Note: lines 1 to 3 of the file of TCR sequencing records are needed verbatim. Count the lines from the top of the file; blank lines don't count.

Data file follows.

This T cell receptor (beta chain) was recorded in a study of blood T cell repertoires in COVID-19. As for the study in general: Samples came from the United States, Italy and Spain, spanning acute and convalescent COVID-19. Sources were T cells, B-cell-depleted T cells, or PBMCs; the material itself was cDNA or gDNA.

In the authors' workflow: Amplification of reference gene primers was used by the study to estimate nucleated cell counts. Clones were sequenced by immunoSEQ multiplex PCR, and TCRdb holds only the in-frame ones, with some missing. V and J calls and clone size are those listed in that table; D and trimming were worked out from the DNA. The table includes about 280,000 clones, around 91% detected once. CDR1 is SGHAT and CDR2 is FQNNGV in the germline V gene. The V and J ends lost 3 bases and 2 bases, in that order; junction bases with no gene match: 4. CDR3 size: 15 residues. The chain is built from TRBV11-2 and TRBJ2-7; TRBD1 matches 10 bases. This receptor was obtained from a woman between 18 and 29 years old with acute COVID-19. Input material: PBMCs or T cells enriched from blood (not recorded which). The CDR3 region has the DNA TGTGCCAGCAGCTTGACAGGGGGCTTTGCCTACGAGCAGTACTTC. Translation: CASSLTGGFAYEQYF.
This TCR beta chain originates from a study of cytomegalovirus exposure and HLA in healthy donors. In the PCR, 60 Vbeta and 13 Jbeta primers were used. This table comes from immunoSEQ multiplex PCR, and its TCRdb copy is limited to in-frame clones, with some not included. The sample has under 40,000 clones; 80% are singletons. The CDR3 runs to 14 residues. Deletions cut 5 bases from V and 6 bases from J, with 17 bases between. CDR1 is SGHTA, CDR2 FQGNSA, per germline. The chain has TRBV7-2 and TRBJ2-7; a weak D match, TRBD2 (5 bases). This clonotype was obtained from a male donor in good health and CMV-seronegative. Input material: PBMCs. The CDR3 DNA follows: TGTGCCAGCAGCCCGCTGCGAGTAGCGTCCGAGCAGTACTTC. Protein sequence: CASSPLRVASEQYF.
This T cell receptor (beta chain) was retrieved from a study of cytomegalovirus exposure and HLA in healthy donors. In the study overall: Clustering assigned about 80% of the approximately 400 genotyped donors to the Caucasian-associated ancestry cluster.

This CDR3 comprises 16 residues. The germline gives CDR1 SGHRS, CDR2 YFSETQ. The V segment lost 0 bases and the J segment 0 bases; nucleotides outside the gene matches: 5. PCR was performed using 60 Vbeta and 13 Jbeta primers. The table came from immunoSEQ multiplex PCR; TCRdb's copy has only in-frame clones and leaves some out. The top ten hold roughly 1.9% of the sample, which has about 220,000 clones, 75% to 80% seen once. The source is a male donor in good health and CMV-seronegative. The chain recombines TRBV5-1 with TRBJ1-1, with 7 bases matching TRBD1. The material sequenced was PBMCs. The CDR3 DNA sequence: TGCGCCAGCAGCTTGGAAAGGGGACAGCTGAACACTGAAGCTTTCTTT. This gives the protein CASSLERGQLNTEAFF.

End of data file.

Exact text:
This T cell receptor (beta chain) was recorded in a study of blood T cell repertoires in COVID-19. As for the study in general: Samples came from the United States, Italy and Spain, spanning acute and convalescent COVID-19. Sources were T cells, B-cell-depleted T cells, or PBMCs; the material itself was cDNA or gDNA.

In the authors' workflow: Amplification of reference gene primers was used by the study to estimate nucleated cell counts. Clones were sequenced by immunoSEQ multiplex PCR, and TCRdb holds only the in-frame ones, with some missing. V and J calls and clone size are those listed in that table; D and trimming were worked out from the DNA. The table includes about 280,000 clones, around 91% detected once. CDR1 is SGHAT and CDR2 is FQNNGV in the germline V gene. The V and J ends lost 3 bases and 2 bases, in that order; junction bases with no gene match: 4. CDR3 size: 15 residues. The chain is built from TRBV11-2 and TRBJ2-7; TRBD1 matches 10 bases. This receptor was obtained from a woman between 18 and 29 years old with acute COVID-19. Input material: PBMCs or T cells enriched from blood (not recorded which). The CDR3 region has the DNA TGTGCCAGCAGCTTGACAGGGGGCTTTGCCTACGAGCAGTACTTC. Translation: CASSLTGGFAYEQYF.
This TCR beta chain originates from a study of cytomegalovirus exposure and HLA in healthy donors. In the PCR, 60 Vbeta and 13 Jbeta primers were used. This table comes from immunoSEQ multiplex PCR, and its TCRdb copy is limited to in-frame clones, with some not included. The sample has under 40,000 clones; 80% are singletons. The CDR3 runs to 14 residues. Deletions cut 5 bases from V and 6 bases from J, with 17 bases between. CDR1 is SGHTA, CDR2 FQGNSA, per germline. The chain has TRBV7-2 and TRBJ2-7; a weak D match, TRBD2 (5 bases). This clonotype was obtained from a male donor in good health and CMV-seronegative. Input material: PBMCs. The CDR3 DNA follows: TGTGCCAGCAGCCCGCTGCGAGTAGCGTCCGAGCAGTACTTC. Protein sequence: CASSPLRVASEQYF.